Living your Maximum Life is about motivation, maximum performance and a balanced lifestyle, but more importantly, there is a recognition that every person is unique, and a pioneer of their own life path.

My aim is to help readers define their Life Footprint and start living a Purpose Driven life. This means taking hold of the steering wheel and Living Deliberately. One warning though - Reading these essays could be life changing!

Thursday, 16 February 2012

Move, Rest, Eat, Sleep…

A few days ago while doing a heavy set of Incline Bench Presses, I asked one of the guys standing around to spot me during the last set. I was already tired and stopped somewhat short when bringing the weights down. After the set, the spotter advised me to drop the weights and rather bring it all the way down to my chest. Nothing wrong with the advice, so I just said; “OK, thanks for the help” and moved on. But I immediately realised that I was looking at this young man who was badly overweight, could not push half the weights that I did, and thinking; “who is he to even think of giving me advice?”

Even good advice from those who have obviously not achieved is often spurned.

The truth is that we happily take advice from people who have already achieved a level of excellence to which we aspire. Even good advice from those who have obviously not achieved is often spurned. So, I have decided to spend more time writing articles related to the area where I can show demonstrable results. Health and fitness is a strong suit, and I post a recent picture to show this (Note: I am NOT a body builder, and looking like one is not a goal – I gym for fitness, health and keeping in shape).

I often wonder where to begin talking to guys who approach me for advice. I reckon the most basic advice is to start moving, keep moving and learn the details later. Nothing is more important than the fact that you will show no results until you commit to doing the work. Dedicated members at our gym generally talk about the influx of new members at the beginning of the year – the “resolutioners”. They muck about, do everything wrong and half-heartedly, attend at irregular intervals and generally frustrate us for the first two to three months of the year and then tend not to come until the next year. The same applies to the group who come a month or two before the long summer holidays, thinking they can get into shape quickly for the beach.

Any training will be beneficial, and though there is a lot to learn, the first rule is that no gym or health club can send you results by post. You can pay all you want, but you still have to do the work if it is going to benefit you at all. This is such a general human condition that I have found in areas such as life coaching, training, study methods and the workaday life that I’m always amazed that people are still looking for quick fixes. Anything, as long as they do not have to do the work to achieve. Don’t they observe the obvious fact that the most successful people work their asses off?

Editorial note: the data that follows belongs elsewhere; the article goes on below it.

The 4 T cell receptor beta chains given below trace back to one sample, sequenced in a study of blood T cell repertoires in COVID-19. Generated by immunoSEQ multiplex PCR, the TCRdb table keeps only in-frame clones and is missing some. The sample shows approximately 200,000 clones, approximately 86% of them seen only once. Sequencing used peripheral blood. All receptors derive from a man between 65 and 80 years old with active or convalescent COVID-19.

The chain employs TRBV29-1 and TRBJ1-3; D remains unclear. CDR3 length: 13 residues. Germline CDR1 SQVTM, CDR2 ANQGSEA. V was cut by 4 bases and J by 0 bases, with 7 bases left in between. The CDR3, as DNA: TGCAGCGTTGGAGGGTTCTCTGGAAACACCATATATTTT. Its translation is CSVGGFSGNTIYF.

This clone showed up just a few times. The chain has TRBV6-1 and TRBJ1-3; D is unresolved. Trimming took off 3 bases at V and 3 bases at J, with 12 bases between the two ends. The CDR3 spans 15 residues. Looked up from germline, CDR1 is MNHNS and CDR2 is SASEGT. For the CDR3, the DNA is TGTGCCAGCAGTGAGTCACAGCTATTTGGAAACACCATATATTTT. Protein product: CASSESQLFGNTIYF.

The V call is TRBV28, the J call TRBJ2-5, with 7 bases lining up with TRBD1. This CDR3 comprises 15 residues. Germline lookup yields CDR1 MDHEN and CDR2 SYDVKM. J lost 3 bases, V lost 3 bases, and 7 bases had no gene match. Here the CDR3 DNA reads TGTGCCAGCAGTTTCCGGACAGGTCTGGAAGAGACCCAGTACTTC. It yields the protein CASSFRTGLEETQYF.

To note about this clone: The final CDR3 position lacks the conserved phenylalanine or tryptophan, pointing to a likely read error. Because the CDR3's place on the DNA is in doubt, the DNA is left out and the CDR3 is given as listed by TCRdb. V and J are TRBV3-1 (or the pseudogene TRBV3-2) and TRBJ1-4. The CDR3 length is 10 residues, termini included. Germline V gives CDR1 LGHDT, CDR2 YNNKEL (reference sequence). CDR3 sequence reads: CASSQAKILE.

Now, I’m not saying; “Go out there and kill yourself training” (at least not on day one). You have to progressively work up to the goal you have set yourself, and just like my goal is not primarily body building – not as a sport or competitively in any event , you have to decide what your specific goal is. It might be to be able to climb a few flights of stairs without getting winded or to be able to play with your kids, or to get heart fit or to look better or to get into shape for a competitive sport. Each different goal entails an entirely different approach, every person’s idiosyncratic build will require a uniquely suited programme and every one of us have differing schedules and willingness to spend certain amounts of time on this activity. After all, getting in shape entails paying the opportunity cost of what else you might have accomplished had you not been training.

The good news is that you do not have to spend three hours a day, six days a week on training as some seem to advocate. In fact, most newbies tend to over-train. They think that by going heavier for longer and doing more exercises for the same body part, they’ll achieve better results. Unfortunately, they hardly ever find out their error because, like I said, any effort will give results and is better than not training at all. So, while they achieve more than they have ever done before, they are blissfully unaware that they might have achieved a lot more by doing less.

Most newbies tend to over-train.

Training is only about 20% of the equation. The rest of the results are achieved in the periods between training sessions, and I have found very few articles that explain this aspect. Those that do are generally in the hard-core body building magazines not read by lay persons. The secret is that recovery is the 80% where your best results are achieved. Training muscles that are fatigued will not produce results, but are likely to lead to long term and severe injuries or even loss of mobility.